Resolving the Task Not Serializable error in PySpark : org.apache.spark.SparkException: Job aborted due to stage failure – Resolution

PySpark @

When we use PySpark to run operations on a distributed cluster, it divides the tasks across multiple nodes. In order to do this, the tasks and any associated data have to be serialized (converted into a format that can be easily stored or transferred) and then deserialized at the executor nodes.

The error “Task not serializable” arises when PySpark is unable to serialize the task to be sent to the executors.

Common causes

Local objects or functions: When you reference objects or functions defined in the main script or non-serializable objects within a Spark transformation, the entire object gets pulled in and PySpark tries to serialize it.

External libraries: If you use an external library inside a Spark transformation or action, and if this library is not serializable, you’ll get this error.

Nested functions: While the outer function might be serializable, the nested functions or objects it references might not be.

Spark Context (sc): The SparkContext object itself is not serializable. If you use or reference it inside a transformation, you’ll encounter this error.


a. Use broadcast variables: If you need to use a large read-only variable in your tasks, rather than sending this variable with every task, you can send it once to all workers. Use the broadcast function for this.

large_variable = [...]
broadcast_var = sc.broadcast(large_variable)

b. Use lambdas and global scope: Instead of defining functions within functions, you can define them at the global scope. Instead of:

def function1():
    def function2():


def function2():

c. Avoid using SparkContext inside transformations. Instead of: x: sc.parallelize(x))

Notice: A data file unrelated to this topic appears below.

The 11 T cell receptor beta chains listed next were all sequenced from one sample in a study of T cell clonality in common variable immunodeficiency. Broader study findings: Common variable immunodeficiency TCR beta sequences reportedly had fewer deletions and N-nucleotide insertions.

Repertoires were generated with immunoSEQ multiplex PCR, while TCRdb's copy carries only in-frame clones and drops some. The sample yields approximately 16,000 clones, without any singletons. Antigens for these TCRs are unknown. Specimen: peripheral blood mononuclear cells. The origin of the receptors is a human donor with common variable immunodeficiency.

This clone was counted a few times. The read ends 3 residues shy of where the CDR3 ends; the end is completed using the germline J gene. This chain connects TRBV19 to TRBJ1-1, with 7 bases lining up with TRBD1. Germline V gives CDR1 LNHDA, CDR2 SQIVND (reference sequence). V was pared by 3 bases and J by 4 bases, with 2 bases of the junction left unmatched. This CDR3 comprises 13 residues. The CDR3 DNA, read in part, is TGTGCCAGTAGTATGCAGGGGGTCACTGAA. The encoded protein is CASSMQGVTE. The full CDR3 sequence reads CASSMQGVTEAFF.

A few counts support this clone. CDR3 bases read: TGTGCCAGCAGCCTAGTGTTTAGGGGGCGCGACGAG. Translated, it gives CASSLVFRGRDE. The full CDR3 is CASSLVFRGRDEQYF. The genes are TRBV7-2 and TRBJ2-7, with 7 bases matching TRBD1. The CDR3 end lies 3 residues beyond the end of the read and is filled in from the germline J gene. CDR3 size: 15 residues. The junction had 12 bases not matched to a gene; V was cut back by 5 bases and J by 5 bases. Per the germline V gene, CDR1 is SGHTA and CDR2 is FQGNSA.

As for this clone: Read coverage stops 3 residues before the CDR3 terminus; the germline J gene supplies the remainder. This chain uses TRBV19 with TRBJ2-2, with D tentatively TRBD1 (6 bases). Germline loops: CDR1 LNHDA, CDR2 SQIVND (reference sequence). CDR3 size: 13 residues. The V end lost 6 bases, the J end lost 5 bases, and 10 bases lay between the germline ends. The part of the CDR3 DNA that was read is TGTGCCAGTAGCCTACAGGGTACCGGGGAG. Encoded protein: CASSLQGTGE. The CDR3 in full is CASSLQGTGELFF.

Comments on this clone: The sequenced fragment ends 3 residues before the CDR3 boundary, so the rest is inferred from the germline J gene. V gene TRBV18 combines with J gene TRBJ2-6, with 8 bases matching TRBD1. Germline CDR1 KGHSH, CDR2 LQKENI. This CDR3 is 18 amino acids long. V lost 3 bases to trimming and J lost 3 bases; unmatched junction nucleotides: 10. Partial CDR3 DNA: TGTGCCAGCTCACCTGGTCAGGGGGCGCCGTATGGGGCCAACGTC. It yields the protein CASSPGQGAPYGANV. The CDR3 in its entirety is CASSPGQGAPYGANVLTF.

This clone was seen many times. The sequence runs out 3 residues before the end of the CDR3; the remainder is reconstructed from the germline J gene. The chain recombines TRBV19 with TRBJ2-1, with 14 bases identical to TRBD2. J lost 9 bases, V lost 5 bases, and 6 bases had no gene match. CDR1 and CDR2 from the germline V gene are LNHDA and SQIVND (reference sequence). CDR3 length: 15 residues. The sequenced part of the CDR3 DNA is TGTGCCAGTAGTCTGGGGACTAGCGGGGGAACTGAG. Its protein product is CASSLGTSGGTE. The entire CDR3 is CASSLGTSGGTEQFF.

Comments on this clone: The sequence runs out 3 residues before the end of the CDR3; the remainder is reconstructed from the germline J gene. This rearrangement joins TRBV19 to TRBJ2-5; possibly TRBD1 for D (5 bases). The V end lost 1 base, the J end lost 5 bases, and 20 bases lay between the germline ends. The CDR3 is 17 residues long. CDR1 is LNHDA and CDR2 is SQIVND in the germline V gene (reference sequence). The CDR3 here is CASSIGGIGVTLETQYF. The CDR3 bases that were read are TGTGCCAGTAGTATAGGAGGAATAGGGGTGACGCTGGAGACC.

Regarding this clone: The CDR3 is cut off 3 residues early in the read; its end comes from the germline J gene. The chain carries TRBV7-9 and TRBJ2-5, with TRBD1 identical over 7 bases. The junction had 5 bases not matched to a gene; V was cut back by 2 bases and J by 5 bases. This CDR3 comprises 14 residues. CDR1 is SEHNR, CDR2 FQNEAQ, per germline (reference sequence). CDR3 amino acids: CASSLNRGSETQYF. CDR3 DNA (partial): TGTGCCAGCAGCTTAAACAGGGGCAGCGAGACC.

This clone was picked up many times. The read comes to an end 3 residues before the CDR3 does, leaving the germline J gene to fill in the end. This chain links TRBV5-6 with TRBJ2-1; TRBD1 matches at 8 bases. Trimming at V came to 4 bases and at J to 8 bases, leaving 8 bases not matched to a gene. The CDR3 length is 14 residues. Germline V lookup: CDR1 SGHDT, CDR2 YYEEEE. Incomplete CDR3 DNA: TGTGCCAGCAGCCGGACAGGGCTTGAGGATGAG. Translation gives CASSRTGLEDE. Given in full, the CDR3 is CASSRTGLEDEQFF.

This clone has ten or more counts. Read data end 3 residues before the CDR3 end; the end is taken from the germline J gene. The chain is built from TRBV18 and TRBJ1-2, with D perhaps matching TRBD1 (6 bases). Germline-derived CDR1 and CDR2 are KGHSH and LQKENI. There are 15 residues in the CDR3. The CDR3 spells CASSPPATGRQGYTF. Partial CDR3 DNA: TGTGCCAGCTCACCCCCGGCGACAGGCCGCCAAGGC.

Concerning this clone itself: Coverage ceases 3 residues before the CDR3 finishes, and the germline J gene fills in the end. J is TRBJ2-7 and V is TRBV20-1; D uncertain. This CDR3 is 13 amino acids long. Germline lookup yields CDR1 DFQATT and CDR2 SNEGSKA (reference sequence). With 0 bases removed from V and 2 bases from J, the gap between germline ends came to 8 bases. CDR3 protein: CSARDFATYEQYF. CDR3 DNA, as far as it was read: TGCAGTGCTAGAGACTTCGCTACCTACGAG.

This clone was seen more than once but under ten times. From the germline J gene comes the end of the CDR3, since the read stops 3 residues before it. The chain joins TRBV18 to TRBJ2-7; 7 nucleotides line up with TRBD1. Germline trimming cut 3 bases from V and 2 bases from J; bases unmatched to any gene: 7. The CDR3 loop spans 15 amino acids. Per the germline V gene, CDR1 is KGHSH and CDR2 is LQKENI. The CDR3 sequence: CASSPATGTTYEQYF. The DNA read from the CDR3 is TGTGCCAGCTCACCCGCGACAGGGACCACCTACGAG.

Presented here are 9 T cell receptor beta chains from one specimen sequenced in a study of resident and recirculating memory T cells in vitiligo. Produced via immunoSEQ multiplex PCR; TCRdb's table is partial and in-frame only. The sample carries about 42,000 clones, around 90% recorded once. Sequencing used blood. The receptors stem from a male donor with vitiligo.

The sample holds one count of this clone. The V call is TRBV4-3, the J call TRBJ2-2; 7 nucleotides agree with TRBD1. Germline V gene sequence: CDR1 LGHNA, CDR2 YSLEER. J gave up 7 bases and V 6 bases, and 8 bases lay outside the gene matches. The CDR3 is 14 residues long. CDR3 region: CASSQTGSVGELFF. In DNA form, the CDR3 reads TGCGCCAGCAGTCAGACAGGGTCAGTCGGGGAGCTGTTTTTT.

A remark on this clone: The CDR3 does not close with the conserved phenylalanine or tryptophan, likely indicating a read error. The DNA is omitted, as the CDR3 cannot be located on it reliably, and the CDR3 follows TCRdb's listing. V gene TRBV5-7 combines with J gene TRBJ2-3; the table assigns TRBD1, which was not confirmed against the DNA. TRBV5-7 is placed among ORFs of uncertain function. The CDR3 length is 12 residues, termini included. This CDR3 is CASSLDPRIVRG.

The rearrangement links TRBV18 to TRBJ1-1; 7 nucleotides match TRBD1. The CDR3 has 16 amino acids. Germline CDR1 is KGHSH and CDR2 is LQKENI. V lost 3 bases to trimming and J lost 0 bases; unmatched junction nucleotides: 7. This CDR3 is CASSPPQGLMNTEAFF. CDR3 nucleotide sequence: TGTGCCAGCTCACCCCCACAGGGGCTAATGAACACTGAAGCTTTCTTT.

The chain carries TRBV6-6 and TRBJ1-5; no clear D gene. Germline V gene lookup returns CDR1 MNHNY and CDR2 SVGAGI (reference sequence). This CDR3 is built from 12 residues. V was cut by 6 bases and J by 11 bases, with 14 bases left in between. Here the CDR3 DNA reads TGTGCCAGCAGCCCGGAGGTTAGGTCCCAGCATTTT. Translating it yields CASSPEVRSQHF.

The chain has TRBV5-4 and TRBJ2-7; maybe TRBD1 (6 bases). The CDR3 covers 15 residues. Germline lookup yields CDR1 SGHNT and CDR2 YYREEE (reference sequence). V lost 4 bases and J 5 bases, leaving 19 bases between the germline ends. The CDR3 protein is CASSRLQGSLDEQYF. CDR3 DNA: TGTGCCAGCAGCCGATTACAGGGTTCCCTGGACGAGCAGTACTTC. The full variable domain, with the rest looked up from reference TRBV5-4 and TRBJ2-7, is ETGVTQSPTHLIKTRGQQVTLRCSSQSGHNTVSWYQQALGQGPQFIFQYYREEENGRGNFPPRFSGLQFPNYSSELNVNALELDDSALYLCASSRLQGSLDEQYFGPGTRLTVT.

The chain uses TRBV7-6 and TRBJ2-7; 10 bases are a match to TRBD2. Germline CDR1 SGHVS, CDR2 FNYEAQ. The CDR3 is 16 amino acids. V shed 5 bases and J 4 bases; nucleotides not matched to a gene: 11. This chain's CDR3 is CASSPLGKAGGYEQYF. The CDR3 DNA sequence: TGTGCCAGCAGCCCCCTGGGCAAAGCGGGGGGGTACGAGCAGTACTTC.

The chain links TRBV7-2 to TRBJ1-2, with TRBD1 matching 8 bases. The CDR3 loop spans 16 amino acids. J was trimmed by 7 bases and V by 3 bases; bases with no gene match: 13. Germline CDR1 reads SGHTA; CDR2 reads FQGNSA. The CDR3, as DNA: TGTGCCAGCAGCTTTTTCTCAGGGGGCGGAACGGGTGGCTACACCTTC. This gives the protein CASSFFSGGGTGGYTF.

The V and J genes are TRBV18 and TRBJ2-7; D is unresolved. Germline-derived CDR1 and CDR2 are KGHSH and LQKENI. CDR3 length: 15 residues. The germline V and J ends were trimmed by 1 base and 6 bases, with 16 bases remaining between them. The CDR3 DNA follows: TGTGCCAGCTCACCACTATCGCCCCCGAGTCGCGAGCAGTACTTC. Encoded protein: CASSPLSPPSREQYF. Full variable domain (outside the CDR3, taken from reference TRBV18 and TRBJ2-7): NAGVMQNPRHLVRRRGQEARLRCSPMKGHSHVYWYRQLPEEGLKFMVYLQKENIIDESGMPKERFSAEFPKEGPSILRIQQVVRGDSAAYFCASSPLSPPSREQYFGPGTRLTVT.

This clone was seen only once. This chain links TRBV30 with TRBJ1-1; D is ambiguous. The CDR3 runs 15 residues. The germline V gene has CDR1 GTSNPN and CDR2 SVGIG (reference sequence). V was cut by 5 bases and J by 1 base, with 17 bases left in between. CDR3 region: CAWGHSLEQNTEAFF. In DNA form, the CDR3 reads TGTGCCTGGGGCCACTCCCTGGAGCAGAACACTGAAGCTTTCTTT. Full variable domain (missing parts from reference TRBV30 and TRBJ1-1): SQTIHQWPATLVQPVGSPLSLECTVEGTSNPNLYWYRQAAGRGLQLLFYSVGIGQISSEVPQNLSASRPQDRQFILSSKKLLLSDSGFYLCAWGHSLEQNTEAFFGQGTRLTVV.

You should parallelize outside of transformations.

d. Use PySpark’s built-in functions: Whenever possible, use functions from PySpark’s libraries since they are guaranteed to be serializable.

e. Kryo Serialization: Spark provides Kryo serialization as an alternative which is more efficient than Java serialization. Enable it with:

Debugging and Identifying the Problem

Stack trace: Always check the stack trace. The non-serializable object is usually mentioned in the error details.

Minimal code: If you can’t identify the problem, try to reduce your code to the minimal version that produces the error. This can often help pinpoint the exact issue.

Logging: Use logging libraries to check the flow of your program. See which part of your code is causing the serialization issue.

Serializable the class

If you have control over the class that is being labeled as ‘NotSerializable’, the most direct way to solve the issue is to make the class serializable. In Java, this can be achieved by implementing the Serializable interface.

For Java

public class MyNonSerializableClass {
    private int data;

    // ... rest of the class ...

need to changed to 

public class MySerializableClass implements Serializable {
    private int data;

    // ... rest of the class ...

Declare the instance only within the lambda function passed in map

This is a common practice in PySpark when dealing with objects that are not serializable. By defining and using the object strictly within the lambda function, you ensure that it’s locally scoped and doesn’t need to be serialized and sent to worker nodes. x: MyNonSerializableClass().process(x))

Make the NotSerializable object as static and create it once per machine

By making an object static, you’re creating a single instance that’s shared among all instances of the class, rather than each instance having its own copy. This can help when dealing with non-serializable objects by ensuring that the object is instantiated only once per JVM, thus reducing serialization issues.

public class MyClass {
    private static MyNonSerializableClass instance = new MyNonSerializableClass();

    // ... rest of the class ...

Call rdd.forEachPartition and create the NotSerializable object in there

This is a more advanced approach for dealing with non-serializable objects. Using forEachPartition, you can initialize non-serializable objects once for each partition, rather than for each element in the RDD. This is useful for resources like database connections, which are expensive to initialize and can’t be serialized.

rdd.foreachPartition(partition => {
    MyNonSerializableClass obj = new MyNonSerializableClass();
    partition.forEach(item => obj.process(item));

Spark important urls to refer

  1. Spark Examples
  2. PySpark Blogs
  3. Bigdata Blogs
  4. Spark Interview Questions
  5. Official Page


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